Monday, September 19, 2005

Who has the beef?

So let's just recap briefly, shall we? We've got
a million or so human beings living in a low-
lying area created in the first place by
government engineers. The local government of New
Orleans, apprised of an approaching storm,
summarily orders everybody out of the city about
36 hours too late without lifting a finger to
provide the means to do so. At the last minute it
occurs to somebody to herd those left behind into
a large government-built structure, the
Superdome; no supplies are on hand for its
inhabitants, and the structure itself is rendered-
-according to the government's assessment--
permanently useless. Even though the storm misses
the city, government-built levees fail in
unforeseen and catastrophic ways. Many of the New
Orleans cops opportunistically quit their jobs,
many more simply fail to show up for work, others
take the lead in looting supplies from storm-
stricken neighbourhoods, and just a few have the
notable good grace to shoot themselves in the
head. The federal government announces that
assistance is on its way, sometime; local and
state authorities--who have the clear-cut burden
of "first response" under federal guidelines
nobody seems to have read--beg for the feds to
hurry up while (a) engaging in bureaucratic
pissing-matches behind the scenes and (b) making
life difficult for the private agencies who are
beating the feds to the scene. Eventually the
federal government shows up with the National
Guard, and to the uniform indignation and
surprise of those who have been screaming for it,
the Guard turns out to have a troubling tendency
to point weapons in the general direction of
civilians and reporters. I'm not real clear on
who starts doing what around mid-week, but the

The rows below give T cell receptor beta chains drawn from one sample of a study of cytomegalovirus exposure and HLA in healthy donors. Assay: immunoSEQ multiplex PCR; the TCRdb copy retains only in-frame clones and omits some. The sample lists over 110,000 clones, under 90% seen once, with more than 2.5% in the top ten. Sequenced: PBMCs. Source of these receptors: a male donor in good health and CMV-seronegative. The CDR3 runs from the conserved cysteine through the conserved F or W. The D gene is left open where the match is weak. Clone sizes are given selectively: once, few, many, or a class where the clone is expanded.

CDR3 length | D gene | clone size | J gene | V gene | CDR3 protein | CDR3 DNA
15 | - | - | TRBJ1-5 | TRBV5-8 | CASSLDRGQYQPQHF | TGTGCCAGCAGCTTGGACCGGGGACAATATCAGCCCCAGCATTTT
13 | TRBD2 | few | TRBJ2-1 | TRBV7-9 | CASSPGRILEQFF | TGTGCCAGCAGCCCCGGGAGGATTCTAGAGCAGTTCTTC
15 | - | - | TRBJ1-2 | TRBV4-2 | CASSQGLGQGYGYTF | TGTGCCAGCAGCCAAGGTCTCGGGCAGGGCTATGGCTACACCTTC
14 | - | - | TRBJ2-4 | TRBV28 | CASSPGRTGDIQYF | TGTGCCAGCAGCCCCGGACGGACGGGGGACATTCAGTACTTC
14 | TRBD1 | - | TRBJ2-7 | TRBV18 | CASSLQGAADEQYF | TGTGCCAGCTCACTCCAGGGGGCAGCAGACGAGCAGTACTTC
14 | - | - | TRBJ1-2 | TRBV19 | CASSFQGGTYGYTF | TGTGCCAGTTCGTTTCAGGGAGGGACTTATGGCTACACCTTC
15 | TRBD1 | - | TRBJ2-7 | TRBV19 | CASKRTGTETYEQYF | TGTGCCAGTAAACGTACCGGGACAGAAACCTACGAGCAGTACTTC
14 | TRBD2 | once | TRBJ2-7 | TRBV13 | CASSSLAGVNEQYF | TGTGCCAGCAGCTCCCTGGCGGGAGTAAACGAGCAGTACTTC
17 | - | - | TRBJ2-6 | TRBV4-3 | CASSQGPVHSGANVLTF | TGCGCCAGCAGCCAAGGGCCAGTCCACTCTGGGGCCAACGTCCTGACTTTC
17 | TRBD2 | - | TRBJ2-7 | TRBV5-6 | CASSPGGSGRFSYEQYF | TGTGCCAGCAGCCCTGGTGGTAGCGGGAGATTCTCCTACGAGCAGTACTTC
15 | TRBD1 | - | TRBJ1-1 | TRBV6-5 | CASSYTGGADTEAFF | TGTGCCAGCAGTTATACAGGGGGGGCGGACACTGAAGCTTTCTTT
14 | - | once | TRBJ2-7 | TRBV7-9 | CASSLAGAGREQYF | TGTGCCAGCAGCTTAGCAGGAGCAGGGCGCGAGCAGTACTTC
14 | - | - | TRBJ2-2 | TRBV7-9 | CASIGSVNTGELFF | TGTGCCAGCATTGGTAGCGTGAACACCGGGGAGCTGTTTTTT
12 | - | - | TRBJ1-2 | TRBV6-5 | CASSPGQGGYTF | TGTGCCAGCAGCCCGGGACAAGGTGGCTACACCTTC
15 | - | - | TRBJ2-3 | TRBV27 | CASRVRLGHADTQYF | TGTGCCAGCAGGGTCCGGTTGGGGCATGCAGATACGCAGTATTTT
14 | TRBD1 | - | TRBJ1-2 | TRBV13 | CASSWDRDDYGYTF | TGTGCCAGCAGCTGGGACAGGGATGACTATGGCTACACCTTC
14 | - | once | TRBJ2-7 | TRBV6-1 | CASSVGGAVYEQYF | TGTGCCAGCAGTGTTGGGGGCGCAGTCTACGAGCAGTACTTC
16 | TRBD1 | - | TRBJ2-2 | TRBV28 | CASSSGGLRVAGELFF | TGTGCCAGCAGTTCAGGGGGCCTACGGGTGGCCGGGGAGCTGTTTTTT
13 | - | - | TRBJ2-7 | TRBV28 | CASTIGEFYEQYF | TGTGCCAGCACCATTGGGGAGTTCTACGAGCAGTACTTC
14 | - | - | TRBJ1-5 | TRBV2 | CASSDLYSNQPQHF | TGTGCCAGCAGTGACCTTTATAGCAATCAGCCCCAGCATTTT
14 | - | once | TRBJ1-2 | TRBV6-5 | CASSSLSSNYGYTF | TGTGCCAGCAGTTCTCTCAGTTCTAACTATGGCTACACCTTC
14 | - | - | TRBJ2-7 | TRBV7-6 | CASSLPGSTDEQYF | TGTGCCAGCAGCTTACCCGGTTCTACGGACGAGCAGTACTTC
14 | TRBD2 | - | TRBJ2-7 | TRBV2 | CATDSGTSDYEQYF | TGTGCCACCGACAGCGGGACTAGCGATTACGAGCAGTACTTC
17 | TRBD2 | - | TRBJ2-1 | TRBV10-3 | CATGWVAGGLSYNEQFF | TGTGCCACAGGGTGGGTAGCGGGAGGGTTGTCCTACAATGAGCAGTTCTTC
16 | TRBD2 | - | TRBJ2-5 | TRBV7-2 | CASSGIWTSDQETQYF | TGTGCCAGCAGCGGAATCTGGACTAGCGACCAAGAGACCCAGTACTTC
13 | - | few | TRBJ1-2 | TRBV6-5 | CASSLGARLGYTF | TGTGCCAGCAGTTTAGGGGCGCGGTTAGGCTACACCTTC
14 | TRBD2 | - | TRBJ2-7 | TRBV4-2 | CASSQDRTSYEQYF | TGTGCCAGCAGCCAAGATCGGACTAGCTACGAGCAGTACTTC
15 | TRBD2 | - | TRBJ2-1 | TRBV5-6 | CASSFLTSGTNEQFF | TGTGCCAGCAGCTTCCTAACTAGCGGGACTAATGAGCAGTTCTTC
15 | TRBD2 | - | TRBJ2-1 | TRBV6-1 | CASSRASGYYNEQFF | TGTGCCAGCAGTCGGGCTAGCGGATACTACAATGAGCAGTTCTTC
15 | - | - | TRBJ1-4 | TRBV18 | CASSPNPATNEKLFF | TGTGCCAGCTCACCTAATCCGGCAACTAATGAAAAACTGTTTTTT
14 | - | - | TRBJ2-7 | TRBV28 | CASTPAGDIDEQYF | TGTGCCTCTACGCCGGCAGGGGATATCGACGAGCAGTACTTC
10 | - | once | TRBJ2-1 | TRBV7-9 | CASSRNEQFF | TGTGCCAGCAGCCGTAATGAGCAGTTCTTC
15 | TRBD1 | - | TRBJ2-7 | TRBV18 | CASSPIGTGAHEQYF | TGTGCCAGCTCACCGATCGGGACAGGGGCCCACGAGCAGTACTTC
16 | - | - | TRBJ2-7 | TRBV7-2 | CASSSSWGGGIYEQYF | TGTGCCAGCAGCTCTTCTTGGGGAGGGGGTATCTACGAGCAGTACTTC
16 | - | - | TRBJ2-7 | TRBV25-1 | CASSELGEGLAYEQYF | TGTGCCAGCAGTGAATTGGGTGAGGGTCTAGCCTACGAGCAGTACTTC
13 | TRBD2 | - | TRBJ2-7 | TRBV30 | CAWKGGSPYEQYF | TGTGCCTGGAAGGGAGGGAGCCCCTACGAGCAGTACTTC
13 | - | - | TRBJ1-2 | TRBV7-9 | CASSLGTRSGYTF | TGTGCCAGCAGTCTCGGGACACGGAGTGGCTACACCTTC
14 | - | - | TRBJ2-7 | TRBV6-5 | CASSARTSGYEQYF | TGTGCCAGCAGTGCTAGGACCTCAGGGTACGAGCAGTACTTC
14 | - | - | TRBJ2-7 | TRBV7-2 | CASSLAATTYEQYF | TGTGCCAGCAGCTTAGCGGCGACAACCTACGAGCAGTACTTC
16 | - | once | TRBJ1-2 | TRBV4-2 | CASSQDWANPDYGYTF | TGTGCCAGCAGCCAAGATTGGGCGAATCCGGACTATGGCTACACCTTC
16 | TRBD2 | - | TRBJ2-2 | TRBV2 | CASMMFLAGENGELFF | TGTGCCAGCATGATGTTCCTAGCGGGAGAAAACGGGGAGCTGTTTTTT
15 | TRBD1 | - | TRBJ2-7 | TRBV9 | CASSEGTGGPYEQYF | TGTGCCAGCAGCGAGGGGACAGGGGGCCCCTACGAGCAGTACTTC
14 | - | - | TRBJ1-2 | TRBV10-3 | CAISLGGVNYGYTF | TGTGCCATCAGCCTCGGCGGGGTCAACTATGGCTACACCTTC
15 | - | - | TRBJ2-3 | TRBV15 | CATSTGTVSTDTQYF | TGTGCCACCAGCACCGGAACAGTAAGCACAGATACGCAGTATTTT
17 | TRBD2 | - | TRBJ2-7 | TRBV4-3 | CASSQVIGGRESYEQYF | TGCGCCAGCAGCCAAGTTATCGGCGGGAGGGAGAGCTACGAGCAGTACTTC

various hydra-heads of government start
developing amusing hobbies; confiscating guns
from civilians, demanding that photographers stop
documenting the aftermath of America's worst
natural disaster in a century, enforcing this
demand by seizing cameras at gunpoint, shutting
down low-power broadcasting stations in shelters,
and stealing supplies from relief agencies and
private citizens. In the wake of all this, there
is probably no single provision of the U.S.
Constitution left untrampled, the Posse Comitatus
Act appears destined for a necktie party, and the
49% of Americans who have been complaining for
five years about George W. Bush being a dictator
are now vexed to the point of utter incoherence
because for the last fortnight he has failed to
do a sufficiently convincing impression of a

It's been said that Hurricane Katrina has
confirmed pretty much everybody in his pre-
existing political beliefs. I can't say the
record gives me any reason to change mine. But if
I can't have a libertarian paradise where state
power defers to social power, or use recent
events to urge others to the wisdom of such a
state of affairs, I'm willing to propose a second-
best for America: replace the three branches of
republican government with permanent joint rule
by Wal-Mart and the Salvation Army. Go on, tell
me you could honestly do worse.

Does this look like an exclusively Republican
problem, a Bush problem or a systemic problem?

Think about it.


Via Catallarchy.